This set of problems related to dependency requires approaches centered on care. This are problems where the necessity for training in self-care required by people with problems of chronicity or by their caregivers gains its true value, meaning that we are against the need to generate change in the dominance of services and these also visualize the existence of the response capacity of systems with nurses as providers of formal care services; such that have been defined as actions that a professional offers in specialized manner and which go beyond the capacities individuals have to care for themselves or for others, that is, systematized care offered by nurses from Healthcare Systems.16 An element to bear in mind in defining the new roles is that of meeting the needs of family caregivers or of the immediate environment. It is estimated in Spain that up to 88% of the total time of care required by a dependent person who lives at home and whose care needs to be assumed by the family;17 thereby, family caregivers should also benefit from this idea of nurses as coaches/trainers of patients and of their caregivers because the need for care is increasingly complex due in great part to chronicity, requiring skills and attitudes that community nurses should be able to fulfill. Due to this, support is required along with the systematization of care professionals that, as stated previously, are the nurses. A systematization of professionals that does not only teach or merely substitute the very person, but rather has them assume the role of trainer for the self-care strategies to permeate the individual when designed individually and continually throughout life.

Our model of caring for chronicity and dependency is supported on work in health centers and in homes with hospital support, whenever necessary, allowing patients to stay in their homes, in their environment with safety and comfort. Home care is a nursing care that needs to be enhanced; it is basically based on the family as a care unit supported by nurses, family physicians, and social support and since the mid 1980s, through health services defined by the Services Section as caring for immobilized and terminal patients. This work has been carried out by essentially teaching caregivers, members of the family unit, making sure they do not falter or become exhausted in the performance of their caregiving role and for them to provide the necessary informal care for the immobilized and terminal patients with support from community nurses and some social municipal resources.17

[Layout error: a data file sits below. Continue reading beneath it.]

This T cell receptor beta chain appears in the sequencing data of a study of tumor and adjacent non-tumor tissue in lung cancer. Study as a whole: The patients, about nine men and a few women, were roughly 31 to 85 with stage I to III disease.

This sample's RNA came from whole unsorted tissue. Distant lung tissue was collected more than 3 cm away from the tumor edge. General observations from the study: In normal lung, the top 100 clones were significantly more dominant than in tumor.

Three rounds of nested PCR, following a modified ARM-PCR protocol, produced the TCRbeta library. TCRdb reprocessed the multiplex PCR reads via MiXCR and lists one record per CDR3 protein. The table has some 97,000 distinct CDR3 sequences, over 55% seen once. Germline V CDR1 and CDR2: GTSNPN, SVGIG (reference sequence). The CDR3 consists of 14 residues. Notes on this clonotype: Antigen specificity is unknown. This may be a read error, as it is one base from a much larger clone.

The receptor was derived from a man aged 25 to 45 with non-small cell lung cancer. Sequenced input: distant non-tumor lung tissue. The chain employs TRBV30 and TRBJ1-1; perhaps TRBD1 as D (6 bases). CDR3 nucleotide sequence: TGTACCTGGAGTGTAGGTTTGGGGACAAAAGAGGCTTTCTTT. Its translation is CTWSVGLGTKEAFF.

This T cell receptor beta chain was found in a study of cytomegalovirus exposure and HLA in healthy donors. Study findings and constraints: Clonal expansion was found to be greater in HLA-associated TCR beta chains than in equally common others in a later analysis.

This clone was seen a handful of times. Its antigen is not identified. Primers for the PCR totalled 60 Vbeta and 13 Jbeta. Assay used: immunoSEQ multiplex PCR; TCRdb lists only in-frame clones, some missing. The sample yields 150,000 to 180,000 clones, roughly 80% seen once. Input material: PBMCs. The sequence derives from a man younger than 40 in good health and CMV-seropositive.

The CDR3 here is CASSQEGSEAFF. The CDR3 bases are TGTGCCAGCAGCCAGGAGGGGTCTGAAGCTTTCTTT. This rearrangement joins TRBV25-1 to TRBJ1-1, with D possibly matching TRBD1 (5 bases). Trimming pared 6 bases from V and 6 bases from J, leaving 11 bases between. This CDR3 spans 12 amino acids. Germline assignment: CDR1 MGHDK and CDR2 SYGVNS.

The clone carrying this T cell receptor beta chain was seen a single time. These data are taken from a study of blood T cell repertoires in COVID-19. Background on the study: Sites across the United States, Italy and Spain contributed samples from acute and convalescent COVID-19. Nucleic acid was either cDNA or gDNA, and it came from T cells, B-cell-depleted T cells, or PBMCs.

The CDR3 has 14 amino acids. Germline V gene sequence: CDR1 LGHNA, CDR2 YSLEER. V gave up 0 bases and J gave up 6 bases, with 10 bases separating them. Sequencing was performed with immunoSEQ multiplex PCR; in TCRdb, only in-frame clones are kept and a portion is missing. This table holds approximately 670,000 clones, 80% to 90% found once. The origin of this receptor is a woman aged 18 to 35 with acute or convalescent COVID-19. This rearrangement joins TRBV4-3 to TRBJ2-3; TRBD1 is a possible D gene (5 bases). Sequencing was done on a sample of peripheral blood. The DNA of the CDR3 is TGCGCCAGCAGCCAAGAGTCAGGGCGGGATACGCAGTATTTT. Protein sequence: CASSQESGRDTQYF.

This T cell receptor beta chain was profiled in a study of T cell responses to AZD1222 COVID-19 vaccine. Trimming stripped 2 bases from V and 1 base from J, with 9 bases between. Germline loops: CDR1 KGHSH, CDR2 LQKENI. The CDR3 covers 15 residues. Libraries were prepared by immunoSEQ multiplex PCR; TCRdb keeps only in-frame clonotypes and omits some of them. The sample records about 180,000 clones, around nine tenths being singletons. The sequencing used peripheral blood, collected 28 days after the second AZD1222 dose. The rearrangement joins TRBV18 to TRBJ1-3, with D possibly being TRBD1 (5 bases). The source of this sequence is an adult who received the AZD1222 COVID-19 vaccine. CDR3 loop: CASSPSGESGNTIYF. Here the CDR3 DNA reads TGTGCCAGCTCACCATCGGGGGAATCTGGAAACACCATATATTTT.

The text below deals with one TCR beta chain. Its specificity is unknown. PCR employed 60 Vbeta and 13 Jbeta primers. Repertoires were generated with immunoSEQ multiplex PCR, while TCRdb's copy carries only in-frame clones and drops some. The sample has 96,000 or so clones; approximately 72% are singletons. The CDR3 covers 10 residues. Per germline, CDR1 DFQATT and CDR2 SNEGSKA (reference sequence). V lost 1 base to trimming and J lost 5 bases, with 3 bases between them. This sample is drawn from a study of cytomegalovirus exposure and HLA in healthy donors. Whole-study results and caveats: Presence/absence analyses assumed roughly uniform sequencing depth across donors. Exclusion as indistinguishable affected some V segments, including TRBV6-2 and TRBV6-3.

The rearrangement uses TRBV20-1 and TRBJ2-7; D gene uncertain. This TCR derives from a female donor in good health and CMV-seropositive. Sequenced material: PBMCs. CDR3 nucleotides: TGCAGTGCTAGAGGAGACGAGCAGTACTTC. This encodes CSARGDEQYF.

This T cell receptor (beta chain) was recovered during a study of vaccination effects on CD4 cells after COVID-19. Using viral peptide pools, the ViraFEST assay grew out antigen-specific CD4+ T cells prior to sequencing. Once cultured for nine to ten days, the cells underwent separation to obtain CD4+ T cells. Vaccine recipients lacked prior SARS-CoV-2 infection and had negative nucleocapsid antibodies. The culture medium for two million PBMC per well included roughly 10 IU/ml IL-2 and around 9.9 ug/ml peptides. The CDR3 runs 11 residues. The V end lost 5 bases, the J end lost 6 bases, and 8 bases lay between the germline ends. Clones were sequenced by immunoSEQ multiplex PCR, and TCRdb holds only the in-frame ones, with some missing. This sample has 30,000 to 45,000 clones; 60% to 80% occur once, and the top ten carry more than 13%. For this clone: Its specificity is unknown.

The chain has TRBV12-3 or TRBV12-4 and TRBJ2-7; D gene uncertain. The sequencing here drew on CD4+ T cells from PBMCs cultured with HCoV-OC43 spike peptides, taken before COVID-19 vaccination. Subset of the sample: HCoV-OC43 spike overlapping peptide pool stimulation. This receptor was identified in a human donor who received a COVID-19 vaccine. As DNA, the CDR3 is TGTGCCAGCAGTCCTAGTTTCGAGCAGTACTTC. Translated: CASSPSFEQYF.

The characteristic profile of the informal caregiver in Spain is that of a woman (83%), from a low cultural level, who dedicates an average of four hours per day, without rest periods and who receives scarce institutional support.7 According to the 2009 National Health Survey, 33.2% of men and 64.3% of women who live with disabled individuals are in charge of their care.18 However, this teaching model is not sufficient against the panorama foreseen for the future. We have developed experiences of training caregivers, beyond teaching, for example, with the School of Caregivers at Guadarrama Hospital. This requires working by anticipating with information to make decisions. In this project, caregivers can learn individually and make decisions accompanied by a nurse who is their trainer; this is done safely and in personalized manner to care for a particular patient. Upon observing the data from the 2012 Nursing Direction Memoirs15 from the Guadarrama Hospital, it was noted that caregivers prior to starting their training felt their health had been affected (40%), believed they did not have the money to care for their relative (24%), felt incapable of caring for their relative any longer (20%), and wished to have others take charge for caring for their relative (28%).